NASA News

Rachel Hoover
Ames Research Center, Moffett Field, Calif.
650.604.4789
rachel.hoover@nasa.gov

Leslie Williams
Dryden Flight Research Center, Edwards, Calif.
661-276-3893
leslie.a.williams@nasa.gov

Sonja Alexander
Headquarters, Washington
202-358-1761
sonja.r.alexander@nasa.gov
May 13, 2011
 
RELEASE : 11-30AR
 
 
NASA Selects First Payloads for Upcoming Reduced-Gravity Flights
 
 
MOFFETT FIELD, Calif. -- NASA has selected 16 payloads for flights on the commercial Zero-G parabolic aircraft and two suborbital reusable launch vehicles as part of the agency's Flight Opportunities Program. The flights provide opportunities for space technologies to be demonstrated and validated in relevant environments. In addition, these flights foster the development of the nation's commercial reusable suborbital transportation industry.

The payloads and teams from ten states and the District of Columbia were selected from applications received in response to a NASA call issued last December. Of the payloads, 12 will ride on parabolic aircraft flights; two on suborbital reusable launch vehicle test flights; and two on both platforms.

"Through our Flight Opportunities Program, NASA is able to align research and technology payloads with commercially-available flights to mature technologies that will benefit America's future in space," said Bobby Braun, NASA chief technologist at NASA Headquarters in Washington. "This program allows researchers, technologists and innovators to help NASA meet our future mission needs while infusing new knowledge and capabilities into our nation’s universities, laboratories and space industry."

The commercial Zero-G aircraft payloads will fly during a weeklong campaign from Houston's Ellington Field in mid-July. The suborbital reusable launch vehicle payloads will fly on the Xaero, developed by Masten Space Systems of Mojave, Calif., and the Super Mod, developed by Armadillo Aerospace of Heath, Texas. These selected payloads will fly on test flights scheduled throughout 2011.

Selected payloads to fly on both platforms:
  • "Investigation to Determine Rotational Stability of On-Orbit Propellant Storage and Transfer Systems Undergoing Operational Fuel Transfer Scenarios" from Embry-Riddle Aeronautical University, Daytona Beach, Fla., NASA's Kennedy Space Center, Fla., and United Launch Alliance, Centennial, Colo.; Sathya Gangadharan, project manager (PM)
  • "Printing the Space Future" from Made In Space Inc., Moffett Field, Calif.; Jason Dunn, principal investigator (PI)
Selected suborbital reusable launch vehicle payloads:
  • "Electromagnetic Field Measurements on Suborbital Launch Vehicles" from Johns Hopkins University’s Applied Physics Lab, Laurel, Md.; Todd Smith and Lars Dyrud, co-PIs
  • "Precision Landing Exploration Technology (PLANET) Demonstration" from Charles Stark Draper Laboratory Inc., Cambridge, Mass., and NASA’s Johnson Space Center, Houston; Douglas Zimpfer, PM; Tye Brady, PI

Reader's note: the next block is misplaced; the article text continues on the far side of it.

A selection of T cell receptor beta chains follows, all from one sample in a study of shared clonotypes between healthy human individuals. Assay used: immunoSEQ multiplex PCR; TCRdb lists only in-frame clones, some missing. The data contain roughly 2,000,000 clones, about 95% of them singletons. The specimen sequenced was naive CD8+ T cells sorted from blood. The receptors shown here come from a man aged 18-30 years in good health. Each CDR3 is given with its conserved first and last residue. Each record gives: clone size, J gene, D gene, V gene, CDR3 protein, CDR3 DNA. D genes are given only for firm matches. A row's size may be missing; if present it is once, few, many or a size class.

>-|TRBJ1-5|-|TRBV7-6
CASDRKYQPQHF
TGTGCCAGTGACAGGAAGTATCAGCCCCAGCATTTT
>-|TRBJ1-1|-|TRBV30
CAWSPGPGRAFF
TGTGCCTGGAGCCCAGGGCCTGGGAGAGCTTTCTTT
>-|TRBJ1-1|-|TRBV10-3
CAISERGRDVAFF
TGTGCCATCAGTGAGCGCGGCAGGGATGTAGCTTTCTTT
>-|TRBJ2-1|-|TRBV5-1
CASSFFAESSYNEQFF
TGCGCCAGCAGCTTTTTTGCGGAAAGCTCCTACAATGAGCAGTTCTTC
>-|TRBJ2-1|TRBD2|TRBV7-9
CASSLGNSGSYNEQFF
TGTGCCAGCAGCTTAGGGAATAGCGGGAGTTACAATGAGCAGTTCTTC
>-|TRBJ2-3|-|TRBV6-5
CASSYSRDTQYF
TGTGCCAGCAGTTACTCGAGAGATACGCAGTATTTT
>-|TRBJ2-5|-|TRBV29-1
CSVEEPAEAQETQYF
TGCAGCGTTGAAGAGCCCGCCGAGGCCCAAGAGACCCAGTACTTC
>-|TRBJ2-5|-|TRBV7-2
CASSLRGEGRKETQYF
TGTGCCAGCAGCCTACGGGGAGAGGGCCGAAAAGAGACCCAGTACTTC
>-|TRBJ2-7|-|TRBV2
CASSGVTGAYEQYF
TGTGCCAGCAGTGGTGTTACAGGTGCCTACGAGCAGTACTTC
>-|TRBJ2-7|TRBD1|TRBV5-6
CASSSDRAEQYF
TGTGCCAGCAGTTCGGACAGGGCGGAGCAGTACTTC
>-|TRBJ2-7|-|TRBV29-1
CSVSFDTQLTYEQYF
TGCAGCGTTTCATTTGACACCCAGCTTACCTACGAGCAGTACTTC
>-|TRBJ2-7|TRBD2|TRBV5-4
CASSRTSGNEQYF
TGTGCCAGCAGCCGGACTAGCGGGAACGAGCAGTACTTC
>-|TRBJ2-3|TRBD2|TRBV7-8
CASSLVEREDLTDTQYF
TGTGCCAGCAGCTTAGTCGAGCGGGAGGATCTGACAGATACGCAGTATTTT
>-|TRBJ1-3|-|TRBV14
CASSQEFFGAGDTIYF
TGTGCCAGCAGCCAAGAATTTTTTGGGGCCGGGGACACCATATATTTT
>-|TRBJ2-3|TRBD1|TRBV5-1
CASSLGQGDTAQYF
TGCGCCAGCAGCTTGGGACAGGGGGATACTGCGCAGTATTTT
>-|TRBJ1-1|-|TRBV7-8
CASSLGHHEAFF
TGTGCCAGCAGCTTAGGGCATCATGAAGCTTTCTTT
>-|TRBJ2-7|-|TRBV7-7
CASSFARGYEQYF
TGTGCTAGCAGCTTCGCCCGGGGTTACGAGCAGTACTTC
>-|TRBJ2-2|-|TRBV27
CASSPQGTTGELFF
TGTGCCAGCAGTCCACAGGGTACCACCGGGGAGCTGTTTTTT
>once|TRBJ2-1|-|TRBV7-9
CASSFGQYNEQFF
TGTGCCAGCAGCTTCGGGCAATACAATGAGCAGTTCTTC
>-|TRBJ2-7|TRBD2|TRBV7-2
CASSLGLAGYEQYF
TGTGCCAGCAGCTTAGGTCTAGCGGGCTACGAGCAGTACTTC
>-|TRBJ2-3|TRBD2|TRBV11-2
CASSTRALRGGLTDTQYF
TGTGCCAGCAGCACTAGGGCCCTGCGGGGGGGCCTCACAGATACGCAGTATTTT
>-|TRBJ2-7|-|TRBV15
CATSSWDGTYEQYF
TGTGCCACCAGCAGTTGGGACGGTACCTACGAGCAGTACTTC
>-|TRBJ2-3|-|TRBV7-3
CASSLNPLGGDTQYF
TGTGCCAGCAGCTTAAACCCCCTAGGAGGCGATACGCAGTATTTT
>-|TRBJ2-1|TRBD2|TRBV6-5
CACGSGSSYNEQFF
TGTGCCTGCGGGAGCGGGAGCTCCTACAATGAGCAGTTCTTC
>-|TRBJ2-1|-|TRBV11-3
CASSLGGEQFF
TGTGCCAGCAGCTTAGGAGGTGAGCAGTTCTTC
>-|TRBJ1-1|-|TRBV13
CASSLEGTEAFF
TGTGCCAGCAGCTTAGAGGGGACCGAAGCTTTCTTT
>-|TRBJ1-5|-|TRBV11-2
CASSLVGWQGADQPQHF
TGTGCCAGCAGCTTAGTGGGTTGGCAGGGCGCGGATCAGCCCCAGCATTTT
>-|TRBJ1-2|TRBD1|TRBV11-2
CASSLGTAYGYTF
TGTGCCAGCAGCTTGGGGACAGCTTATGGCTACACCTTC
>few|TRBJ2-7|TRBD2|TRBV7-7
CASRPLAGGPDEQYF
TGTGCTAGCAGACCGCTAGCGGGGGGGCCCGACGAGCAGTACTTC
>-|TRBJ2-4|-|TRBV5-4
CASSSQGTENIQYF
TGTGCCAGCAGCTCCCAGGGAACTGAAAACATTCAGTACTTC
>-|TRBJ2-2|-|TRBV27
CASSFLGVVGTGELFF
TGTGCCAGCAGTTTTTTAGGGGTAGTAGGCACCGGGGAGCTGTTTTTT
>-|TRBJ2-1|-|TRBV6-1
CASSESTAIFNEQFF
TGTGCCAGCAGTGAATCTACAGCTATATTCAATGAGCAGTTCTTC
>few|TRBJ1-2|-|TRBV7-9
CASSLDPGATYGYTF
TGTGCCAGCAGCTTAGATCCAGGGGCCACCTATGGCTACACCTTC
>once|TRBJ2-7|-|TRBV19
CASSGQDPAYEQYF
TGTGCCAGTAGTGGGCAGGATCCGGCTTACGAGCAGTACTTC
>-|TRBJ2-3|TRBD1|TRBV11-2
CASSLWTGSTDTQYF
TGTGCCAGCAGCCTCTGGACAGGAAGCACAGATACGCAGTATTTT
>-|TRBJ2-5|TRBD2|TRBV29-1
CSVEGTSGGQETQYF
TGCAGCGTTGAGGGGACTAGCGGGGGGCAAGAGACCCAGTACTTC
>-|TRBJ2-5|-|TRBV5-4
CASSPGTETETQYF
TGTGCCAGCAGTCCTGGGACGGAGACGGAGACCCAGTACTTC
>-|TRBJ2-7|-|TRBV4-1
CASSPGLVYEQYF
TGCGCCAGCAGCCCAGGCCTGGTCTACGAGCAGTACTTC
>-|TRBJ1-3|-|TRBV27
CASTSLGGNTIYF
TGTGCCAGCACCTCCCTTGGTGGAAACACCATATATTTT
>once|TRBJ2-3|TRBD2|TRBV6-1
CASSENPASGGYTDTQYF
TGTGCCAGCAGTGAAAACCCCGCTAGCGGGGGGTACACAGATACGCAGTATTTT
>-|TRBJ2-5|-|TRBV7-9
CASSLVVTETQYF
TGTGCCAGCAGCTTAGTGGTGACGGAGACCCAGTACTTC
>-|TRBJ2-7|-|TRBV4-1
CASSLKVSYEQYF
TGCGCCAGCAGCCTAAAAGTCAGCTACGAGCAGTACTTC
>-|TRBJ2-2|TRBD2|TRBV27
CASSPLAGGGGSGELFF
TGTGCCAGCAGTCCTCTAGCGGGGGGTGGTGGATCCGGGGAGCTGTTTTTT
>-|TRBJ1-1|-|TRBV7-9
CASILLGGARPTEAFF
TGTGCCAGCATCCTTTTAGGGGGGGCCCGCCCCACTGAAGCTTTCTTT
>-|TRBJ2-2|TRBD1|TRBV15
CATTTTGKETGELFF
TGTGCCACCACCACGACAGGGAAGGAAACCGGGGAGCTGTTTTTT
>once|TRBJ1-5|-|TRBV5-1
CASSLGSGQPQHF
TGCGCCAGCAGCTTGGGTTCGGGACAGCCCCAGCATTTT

Selected parabolic payloads:
  • Crew-Autonomous Biological Telemetric experiment from the University of Florida, Gainesville, Fla.; Robert Ferl and Anna-Lisa Paul, co-PIs
  • Advanced, Two-Phase, Space Heat Exchangers Design Tools experiment from the University of Maryland, College Park; Jungho Kim and Serguei Dessiatoun, co-PIs
  • Thermosyphon Array with Controlled Operation experiment from NASA's Glenn Research Center, Cleveland; Donald Jawaorske, PI
  • Radio Frequency Mass Gauge experiment from NASA Glenn; Gregory Zimmerli, PI
  • Grey Water Purification using Control Moment Gyroscopes from NASA Kennedy, NASA Glenn and the ASRC Aerospace Corp., Greenbelt, Md.; Walt Turner, PM
  • Indexing Media Filtration experiment from NASA Glenn, Aerfil LLC, Filtration Group Inc., Joliet, Ill., and ASRC Aerospace; Gary Ruff, PM
  • Autonomous Robotic Capture from NASA's Goddard Space Flight Center, Greenbelt, Md.; West Virginia University, Morgantown; the U.S. Naval Research Laboratory, Washington and Yasakawa America Inc., Waukegan, Ill.; Thomas Evans, PM
  • Validation of Atomization Mechanism and Droplet Transport for a Portable Fire Extinguisher from NASA Glenn, ADA Technologies Inc., Littleton, Colo., and the Colorado School of Mines, Golden; Jim Butz, PM
  • Cryocooler Vibrational Characterization from Ad Astra Rocket Co. Webster, Texas; Benjamin Longmier, PI
  • Monitoring Radiation-Induced DNA Degradation from NASA Kennedy; Howard Levine, PI
  • EHD-Pumped Two-Phase Loops experiment from the Air Force Research Laboratory and Kirtland Air Force Base, N.M.; Greg Busch, Sam Sinnamon and Andrew Williams, co-PIs
  • Electric Field Effects on Pool Boiling Heat Transfer experiments from the University of Maryland and University of Pisa, Italy; Jungho Kim and Paolo DiMarco, co-PIs
NASA will continue to accept Flight Opportunities Program proposals until Dec. 31, 2014. NASA's Office of the Chief Technologist directs the Flight Opportunities Program, which is managed at NASA's Dryden Flight Research Center in Edwards, Calif. NASA's Ames Research Center at Moffett Field, Calif., manages the payload activities for the program.

For more information on the Flight Opportunities program, visit:

http://flightopportunities.nasa.gov
 

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